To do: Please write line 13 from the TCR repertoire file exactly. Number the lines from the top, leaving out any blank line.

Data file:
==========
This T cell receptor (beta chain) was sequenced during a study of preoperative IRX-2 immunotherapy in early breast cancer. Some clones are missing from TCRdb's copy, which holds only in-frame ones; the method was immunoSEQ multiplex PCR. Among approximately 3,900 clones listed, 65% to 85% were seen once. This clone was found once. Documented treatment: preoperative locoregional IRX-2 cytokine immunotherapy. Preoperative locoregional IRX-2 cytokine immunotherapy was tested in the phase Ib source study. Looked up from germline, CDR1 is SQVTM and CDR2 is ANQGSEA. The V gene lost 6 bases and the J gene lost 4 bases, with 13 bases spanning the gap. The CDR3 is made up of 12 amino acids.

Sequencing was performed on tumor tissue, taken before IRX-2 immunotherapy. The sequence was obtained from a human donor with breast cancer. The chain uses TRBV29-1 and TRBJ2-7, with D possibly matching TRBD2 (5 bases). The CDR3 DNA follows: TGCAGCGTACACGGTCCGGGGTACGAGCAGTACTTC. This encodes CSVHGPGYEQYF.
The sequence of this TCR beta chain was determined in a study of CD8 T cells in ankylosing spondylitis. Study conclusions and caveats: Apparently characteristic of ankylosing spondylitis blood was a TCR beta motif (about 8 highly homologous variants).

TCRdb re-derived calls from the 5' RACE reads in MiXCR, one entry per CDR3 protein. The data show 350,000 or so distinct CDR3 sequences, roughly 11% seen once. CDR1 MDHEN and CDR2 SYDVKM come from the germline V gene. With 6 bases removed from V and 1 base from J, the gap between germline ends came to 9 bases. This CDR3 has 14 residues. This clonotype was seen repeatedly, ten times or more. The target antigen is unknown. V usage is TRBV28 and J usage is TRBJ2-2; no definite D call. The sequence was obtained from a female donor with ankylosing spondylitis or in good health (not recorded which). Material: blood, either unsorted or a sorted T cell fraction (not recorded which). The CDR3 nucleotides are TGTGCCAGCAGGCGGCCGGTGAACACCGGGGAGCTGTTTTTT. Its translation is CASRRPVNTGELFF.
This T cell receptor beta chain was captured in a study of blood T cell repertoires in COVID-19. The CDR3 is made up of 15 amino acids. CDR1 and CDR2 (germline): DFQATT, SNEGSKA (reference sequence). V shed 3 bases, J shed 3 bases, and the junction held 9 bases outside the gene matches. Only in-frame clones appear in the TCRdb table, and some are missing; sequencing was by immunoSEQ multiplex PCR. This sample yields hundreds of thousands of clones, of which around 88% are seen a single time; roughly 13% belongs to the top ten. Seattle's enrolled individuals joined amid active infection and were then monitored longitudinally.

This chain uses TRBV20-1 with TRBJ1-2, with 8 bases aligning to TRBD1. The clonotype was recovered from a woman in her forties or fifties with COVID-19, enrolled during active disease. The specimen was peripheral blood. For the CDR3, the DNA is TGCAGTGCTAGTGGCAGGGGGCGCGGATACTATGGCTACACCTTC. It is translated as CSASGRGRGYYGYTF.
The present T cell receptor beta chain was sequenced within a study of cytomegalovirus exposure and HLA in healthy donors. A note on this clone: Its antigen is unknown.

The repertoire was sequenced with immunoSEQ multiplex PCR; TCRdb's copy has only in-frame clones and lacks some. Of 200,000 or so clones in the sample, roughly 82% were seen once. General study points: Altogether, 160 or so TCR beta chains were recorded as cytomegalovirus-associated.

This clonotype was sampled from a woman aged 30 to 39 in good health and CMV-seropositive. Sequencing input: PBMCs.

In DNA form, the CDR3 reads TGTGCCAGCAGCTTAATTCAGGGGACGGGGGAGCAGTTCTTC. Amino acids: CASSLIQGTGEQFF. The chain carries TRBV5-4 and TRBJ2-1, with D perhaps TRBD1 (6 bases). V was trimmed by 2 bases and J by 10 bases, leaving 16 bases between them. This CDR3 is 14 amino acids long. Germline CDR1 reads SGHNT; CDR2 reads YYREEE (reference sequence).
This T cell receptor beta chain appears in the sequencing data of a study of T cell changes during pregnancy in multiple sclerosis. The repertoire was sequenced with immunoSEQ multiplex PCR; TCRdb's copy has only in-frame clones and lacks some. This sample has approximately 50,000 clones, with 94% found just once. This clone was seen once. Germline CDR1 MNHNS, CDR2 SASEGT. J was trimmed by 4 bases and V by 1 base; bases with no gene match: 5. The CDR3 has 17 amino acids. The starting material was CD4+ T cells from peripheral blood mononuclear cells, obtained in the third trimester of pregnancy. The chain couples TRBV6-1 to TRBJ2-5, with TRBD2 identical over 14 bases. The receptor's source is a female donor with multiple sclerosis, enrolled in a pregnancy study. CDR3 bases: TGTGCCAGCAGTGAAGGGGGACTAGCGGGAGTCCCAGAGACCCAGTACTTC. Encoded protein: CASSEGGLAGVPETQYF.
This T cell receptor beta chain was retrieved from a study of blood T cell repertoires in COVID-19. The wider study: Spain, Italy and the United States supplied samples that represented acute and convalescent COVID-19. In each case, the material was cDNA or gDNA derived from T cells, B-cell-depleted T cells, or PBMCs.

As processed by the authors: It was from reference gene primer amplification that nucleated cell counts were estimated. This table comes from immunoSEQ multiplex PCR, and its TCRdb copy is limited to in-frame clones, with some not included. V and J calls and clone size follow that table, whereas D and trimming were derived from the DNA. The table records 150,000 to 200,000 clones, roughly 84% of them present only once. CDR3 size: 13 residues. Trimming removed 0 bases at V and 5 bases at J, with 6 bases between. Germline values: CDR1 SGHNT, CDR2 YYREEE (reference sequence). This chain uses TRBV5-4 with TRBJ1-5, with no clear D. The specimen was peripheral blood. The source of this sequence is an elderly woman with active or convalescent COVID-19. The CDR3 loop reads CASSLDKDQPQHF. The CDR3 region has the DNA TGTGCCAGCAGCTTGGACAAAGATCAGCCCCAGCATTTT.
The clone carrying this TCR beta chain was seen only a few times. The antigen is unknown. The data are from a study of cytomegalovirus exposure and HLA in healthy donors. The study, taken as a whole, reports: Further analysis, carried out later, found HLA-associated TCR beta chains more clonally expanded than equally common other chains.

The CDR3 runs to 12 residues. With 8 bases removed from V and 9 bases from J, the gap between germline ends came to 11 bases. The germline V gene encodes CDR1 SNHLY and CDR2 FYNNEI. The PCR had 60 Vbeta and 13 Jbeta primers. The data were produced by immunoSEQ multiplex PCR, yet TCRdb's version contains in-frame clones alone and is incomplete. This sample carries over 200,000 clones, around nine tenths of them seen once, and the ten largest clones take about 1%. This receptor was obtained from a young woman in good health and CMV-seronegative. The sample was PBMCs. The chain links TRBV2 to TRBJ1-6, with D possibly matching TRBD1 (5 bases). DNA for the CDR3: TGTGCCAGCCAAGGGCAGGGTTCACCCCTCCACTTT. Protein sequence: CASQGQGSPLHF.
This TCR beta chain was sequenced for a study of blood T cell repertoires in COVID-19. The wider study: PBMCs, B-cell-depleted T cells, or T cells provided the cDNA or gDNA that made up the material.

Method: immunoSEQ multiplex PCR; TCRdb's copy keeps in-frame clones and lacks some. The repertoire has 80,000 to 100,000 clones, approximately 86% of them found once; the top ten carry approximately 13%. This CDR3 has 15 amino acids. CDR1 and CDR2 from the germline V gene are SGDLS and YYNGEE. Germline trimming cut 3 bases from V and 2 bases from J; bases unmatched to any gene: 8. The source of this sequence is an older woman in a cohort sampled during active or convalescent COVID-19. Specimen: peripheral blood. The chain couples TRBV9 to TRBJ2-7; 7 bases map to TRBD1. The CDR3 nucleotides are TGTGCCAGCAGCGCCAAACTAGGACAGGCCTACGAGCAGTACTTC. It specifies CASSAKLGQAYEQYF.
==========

As processed by the authors: It was from reference gene primer amplification that nucleated cell counts were estimated. This table comes from immunoSEQ multiplex PCR, and its TCRdb copy is limited to in-frame clones, with some not included. V and J calls and clone size follow that table, whereas D and trimming were derived from the DNA. The table records 150,000 to 200,000 clones, roughly 84% of them present only once. CDR3 size: 13 residues. Trimming removed 0 bases at V and 5 bases at J, with 6 bases between. Germline values: CDR1 SGHNT, CDR2 YYREEE (reference sequence). This chain uses TRBV5-4 with TRBJ1-5, with no clear D. The specimen was peripheral blood. The source of this sequence is an elderly woman with active or convalescent COVID-19. The CDR3 loop reads CASSLDKDQPQHF. The CDR3 region has the DNA TGTGCCAGCAGCTTGGACAAAGATCAGCCCCAGCATTTT.